Thomason is charged with violating Alabama Code § 34-14A-14, which states: "Any person who undertakes or attempts to undertake the business of residential home building without holding a current and valid residential home builders license. . . shall be deemed guilty of a Class A misdemeanor." (Emphasis added.)
Institution of a baseless prosecution for the ulterior purpose of depriving a person of civil rights afforded by federal statute is not grounds for removal of a criminal case under § 1443, and neither is Thomason's allegation that he will be denied a fair trial in the state court proceedings because of his race. City of Greenwood, Miss. v. Peacock, 384 U.S. 808, 827-29 (1966). The court cannot predict with certainty, prior to the state court trial, that Thomason will be denied his right to a fair trial or his federally protected civil right to enter into contracts. Any such prediction would not only be speculative, but would also impermissibly require this court to engage "in the unseemly process of prejudging [judges] of the state courts." Rachel, 384 U.S. at 803-04. As the United States Supreme Court has explained:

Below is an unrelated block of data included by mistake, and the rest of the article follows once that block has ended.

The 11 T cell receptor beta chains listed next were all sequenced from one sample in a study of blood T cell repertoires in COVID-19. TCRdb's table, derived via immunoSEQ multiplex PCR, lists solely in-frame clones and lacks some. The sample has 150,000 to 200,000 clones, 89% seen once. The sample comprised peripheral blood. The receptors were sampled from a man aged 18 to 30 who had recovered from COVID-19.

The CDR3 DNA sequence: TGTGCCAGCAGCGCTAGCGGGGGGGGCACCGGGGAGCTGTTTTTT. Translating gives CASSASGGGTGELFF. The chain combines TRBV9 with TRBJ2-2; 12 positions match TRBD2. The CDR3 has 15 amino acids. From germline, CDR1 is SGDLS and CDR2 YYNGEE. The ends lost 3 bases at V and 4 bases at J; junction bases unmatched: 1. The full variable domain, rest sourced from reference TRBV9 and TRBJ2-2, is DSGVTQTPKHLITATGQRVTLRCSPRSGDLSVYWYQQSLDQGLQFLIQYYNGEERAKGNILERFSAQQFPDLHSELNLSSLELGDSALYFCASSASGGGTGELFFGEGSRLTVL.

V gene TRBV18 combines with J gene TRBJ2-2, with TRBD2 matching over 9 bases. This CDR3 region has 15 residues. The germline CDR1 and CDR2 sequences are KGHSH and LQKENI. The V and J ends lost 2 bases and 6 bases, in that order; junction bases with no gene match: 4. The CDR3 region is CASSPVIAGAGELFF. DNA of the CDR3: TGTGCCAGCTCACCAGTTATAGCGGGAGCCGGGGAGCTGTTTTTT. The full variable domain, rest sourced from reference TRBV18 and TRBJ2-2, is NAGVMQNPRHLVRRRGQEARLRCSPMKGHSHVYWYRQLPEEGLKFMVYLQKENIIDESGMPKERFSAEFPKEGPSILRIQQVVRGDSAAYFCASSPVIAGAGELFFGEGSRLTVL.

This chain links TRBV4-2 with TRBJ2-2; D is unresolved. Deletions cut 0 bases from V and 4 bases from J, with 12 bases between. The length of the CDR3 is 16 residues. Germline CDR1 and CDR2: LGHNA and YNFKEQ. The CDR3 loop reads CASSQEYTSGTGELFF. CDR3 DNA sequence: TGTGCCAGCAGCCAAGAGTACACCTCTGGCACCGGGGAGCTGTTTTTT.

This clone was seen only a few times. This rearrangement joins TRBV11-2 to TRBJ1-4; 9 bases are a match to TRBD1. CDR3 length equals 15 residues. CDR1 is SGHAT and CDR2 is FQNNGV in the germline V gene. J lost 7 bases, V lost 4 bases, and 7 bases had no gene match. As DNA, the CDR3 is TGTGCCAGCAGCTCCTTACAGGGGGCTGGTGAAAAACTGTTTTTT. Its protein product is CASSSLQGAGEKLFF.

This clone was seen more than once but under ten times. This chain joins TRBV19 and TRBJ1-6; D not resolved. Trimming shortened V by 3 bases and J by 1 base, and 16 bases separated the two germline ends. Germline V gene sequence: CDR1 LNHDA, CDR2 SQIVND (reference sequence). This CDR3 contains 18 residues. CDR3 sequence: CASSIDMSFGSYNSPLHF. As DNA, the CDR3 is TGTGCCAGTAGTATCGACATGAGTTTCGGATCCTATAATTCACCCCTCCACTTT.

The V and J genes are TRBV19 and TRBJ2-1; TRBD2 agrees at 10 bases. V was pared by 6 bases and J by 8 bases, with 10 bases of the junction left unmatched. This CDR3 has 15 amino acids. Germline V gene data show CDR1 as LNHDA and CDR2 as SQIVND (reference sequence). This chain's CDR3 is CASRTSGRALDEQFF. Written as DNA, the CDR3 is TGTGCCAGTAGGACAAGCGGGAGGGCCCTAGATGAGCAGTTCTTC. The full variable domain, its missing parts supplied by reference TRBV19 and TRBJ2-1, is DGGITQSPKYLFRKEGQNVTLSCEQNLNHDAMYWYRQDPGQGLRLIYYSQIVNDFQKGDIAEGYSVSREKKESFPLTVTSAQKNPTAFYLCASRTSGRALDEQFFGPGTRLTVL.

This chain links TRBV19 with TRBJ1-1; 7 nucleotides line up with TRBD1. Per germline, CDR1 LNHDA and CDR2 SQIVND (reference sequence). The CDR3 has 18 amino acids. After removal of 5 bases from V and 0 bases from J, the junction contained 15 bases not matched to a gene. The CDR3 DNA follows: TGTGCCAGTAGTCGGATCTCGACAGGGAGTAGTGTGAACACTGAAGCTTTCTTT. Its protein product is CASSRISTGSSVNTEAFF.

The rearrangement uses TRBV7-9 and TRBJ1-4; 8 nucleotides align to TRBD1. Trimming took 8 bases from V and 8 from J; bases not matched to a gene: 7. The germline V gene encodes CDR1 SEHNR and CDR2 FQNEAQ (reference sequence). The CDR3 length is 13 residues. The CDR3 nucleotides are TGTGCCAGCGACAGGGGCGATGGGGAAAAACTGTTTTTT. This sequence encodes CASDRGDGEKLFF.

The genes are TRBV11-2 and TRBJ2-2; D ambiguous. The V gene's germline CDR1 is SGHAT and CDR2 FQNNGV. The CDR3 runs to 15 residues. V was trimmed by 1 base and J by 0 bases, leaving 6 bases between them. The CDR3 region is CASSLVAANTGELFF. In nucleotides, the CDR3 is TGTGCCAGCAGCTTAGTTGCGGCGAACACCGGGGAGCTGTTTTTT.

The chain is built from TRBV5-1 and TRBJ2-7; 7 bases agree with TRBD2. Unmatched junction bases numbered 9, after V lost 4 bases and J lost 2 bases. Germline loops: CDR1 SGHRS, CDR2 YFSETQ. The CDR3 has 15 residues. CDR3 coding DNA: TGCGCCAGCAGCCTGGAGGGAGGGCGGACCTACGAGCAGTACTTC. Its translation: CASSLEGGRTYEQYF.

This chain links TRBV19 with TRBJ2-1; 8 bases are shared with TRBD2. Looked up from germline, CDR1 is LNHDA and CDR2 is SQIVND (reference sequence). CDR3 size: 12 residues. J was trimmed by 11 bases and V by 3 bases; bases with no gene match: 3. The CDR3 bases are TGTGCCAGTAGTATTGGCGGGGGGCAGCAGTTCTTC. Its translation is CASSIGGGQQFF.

Thomason provides no basis for even a speculative finding that he will be denied a fair trial. He argues that he was denied a fair trial in the district court; however, in his notice of removal, he does not allege that Circuit Judge Reynolds is biased or that he cannot obtain a fair trial on appeal before Circuit Judge Reynolds. --------